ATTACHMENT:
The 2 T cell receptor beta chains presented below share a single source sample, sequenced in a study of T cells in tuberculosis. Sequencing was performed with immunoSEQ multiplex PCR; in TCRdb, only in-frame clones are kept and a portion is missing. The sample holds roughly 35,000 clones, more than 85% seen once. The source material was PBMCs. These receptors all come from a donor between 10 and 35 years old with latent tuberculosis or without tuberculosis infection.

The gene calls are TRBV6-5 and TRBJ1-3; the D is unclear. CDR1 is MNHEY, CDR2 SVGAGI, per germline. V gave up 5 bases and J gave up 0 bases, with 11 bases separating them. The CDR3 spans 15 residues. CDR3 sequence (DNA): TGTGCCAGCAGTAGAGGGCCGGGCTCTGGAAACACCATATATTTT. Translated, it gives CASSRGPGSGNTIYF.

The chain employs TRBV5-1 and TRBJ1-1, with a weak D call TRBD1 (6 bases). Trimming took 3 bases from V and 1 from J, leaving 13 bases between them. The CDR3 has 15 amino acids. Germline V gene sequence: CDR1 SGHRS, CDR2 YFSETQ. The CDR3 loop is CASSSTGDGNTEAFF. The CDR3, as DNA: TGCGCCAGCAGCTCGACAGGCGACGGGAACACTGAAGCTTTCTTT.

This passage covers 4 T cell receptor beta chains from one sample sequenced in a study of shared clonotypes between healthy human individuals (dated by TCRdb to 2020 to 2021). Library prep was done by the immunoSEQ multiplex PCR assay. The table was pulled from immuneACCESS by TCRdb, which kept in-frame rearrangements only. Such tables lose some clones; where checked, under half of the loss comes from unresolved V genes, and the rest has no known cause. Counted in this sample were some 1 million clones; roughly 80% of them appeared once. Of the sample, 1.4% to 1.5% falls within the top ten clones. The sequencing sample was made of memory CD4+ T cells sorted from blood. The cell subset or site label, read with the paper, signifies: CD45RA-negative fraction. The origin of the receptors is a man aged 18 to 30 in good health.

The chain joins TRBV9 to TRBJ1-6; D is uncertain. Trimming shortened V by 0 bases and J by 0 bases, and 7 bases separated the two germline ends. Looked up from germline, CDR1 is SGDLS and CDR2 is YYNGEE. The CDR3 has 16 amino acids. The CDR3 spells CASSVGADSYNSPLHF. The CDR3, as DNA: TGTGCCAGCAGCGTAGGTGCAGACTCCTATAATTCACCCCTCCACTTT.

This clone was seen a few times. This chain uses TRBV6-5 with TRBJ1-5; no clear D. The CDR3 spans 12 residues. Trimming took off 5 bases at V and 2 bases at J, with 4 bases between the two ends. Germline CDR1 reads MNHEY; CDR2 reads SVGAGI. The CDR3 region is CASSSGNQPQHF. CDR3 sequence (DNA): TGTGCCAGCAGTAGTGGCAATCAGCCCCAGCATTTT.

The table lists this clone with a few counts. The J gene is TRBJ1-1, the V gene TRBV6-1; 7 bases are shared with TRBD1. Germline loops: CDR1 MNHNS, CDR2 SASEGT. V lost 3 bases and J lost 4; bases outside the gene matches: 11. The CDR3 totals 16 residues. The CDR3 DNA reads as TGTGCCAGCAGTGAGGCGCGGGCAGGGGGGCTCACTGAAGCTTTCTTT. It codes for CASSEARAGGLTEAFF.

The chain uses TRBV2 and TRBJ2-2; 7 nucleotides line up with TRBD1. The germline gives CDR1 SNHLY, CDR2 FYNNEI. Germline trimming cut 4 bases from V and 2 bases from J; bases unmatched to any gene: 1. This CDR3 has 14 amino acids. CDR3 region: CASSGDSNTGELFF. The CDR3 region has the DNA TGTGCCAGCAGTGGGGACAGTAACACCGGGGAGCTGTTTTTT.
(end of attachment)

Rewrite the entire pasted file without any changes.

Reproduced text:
The 2 T cell receptor beta chains presented below share a single source sample, sequenced in a study of T cells in tuberculosis. Sequencing was performed with immunoSEQ multiplex PCR; in TCRdb, only in-frame clones are kept and a portion is missing. The sample holds roughly 35,000 clones, more than 85% seen once. The source material was PBMCs. These receptors all come from a donor between 10 and 35 years old with latent tuberculosis or without tuberculosis infection.

The gene calls are TRBV6-5 and TRBJ1-3; the D is unclear. CDR1 is MNHEY, CDR2 SVGAGI, per germline. V gave up 5 bases and J gave up 0 bases, with 11 bases separating them. The CDR3 spans 15 residues. CDR3 sequence (DNA): TGTGCCAGCAGTAGAGGGCCGGGCTCTGGAAACACCATATATTTT. Translated, it gives CASSRGPGSGNTIYF.

The chain employs TRBV5-1 and TRBJ1-1, with a weak D call TRBD1 (6 bases). Trimming took 3 bases from V and 1 from J, leaving 13 bases between them. The CDR3 has 15 amino acids. Germline V gene sequence: CDR1 SGHRS, CDR2 YFSETQ. The CDR3 loop is CASSSTGDGNTEAFF. The CDR3, as DNA: TGCGCCAGCAGCTCGACAGGCGACGGGAACACTGAAGCTTTCTTT.

This passage covers 4 T cell receptor beta chains from one sample sequenced in a study of shared clonotypes between healthy human individuals (dated by TCRdb to 2020 to 2021). Library prep was done by the immunoSEQ multiplex PCR assay. The table was pulled from immuneACCESS by TCRdb, which kept in-frame rearrangements only. Such tables lose some clones; where checked, under half of the loss comes from unresolved V genes, and the rest has no known cause. Counted in this sample were some 1 million clones; roughly 80% of them appeared once. Of the sample, 1.4% to 1.5% falls within the top ten clones. The sequencing sample was made of memory CD4+ T cells sorted from blood. The cell subset or site label, read with the paper, signifies: CD45RA-negative fraction. The origin of the receptors is a man aged 18 to 30 in good health.

The chain joins TRBV9 to TRBJ1-6; D is uncertain. Trimming shortened V by 0 bases and J by 0 bases, and 7 bases separated the two germline ends. Looked up from germline, CDR1 is SGDLS and CDR2 is YYNGEE. The CDR3 has 16 amino acids. The CDR3 spells CASSVGADSYNSPLHF. The CDR3, as DNA: TGTGCCAGCAGCGTAGGTGCAGACTCCTATAATTCACCCCTCCACTTT.

This clone was seen a few times. This chain uses TRBV6-5 with TRBJ1-5; no clear D. The CDR3 spans 12 residues. Trimming took off 5 bases at V and 2 bases at J, with 4 bases between the two ends. Germline CDR1 reads MNHEY; CDR2 reads SVGAGI. The CDR3 region is CASSSGNQPQHF. CDR3 sequence (DNA): TGTGCCAGCAGTAGTGGCAATCAGCCCCAGCATTTT.

The table lists this clone with a few counts. The J gene is TRBJ1-1, the V gene TRBV6-1; 7 bases are shared with TRBD1. Germline loops: CDR1 MNHNS, CDR2 SASEGT. V lost 3 bases and J lost 4; bases outside the gene matches: 11. The CDR3 totals 16 residues. The CDR3 DNA reads as TGTGCCAGCAGTGAGGCGCGGGCAGGGGGGCTCACTGAAGCTTTCTTT. It codes for CASSEARAGGLTEAFF.

The chain uses TRBV2 and TRBJ2-2; 7 nucleotides line up with TRBD1. The germline gives CDR1 SNHLY, CDR2 FYNNEI. Germline trimming cut 4 bases from V and 2 bases from J; bases unmatched to any gene: 1. This CDR3 has 14 amino acids. CDR3 region: CASSGDSNTGELFF. The CDR3 region has the DNA TGTGCCAGCAGTGGGGACAGTAACACCGGGGAGCTGTTTTTT.